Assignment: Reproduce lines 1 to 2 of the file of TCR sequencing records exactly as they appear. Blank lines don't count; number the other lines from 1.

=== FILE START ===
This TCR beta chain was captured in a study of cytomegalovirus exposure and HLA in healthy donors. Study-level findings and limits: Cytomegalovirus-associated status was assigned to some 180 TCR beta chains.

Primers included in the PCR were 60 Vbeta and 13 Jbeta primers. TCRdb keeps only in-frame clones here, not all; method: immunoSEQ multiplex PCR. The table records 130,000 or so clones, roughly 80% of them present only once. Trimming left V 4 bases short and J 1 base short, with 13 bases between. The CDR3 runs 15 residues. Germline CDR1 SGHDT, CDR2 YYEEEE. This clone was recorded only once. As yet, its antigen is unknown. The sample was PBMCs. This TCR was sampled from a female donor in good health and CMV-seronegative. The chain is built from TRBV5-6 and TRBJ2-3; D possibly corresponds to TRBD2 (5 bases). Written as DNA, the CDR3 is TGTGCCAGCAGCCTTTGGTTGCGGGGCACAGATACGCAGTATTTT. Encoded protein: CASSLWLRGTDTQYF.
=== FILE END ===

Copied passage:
This TCR beta chain was captured in a study of cytomegalovirus exposure and HLA in healthy donors. Study-level findings and limits: Cytomegalovirus-associated status was assigned to some 180 TCR beta chains.

Primers included in the PCR were 60 Vbeta and 13 Jbeta primers. TCRdb keeps only in-frame clones here, not all; method: immunoSEQ multiplex PCR. The table records 130,000 or so clones, roughly 80% of them present only once. Trimming left V 4 bases short and J 1 base short, with 13 bases between. The CDR3 runs 15 residues. Germline CDR1 SGHDT, CDR2 YYEEEE. This clone was recorded only once. As yet, its antigen is unknown. The sample was PBMCs. This TCR was sampled from a female donor in good health and CMV-seronegative. The chain is built from TRBV5-6 and TRBJ2-3; D possibly corresponds to TRBD2 (5 bases). Written as DNA, the CDR3 is TGTGCCAGCAGCCTTTGGTTGCGGGGCACAGATACGCAGTATTTT. Encoded protein: CASSLWLRGTDTQYF.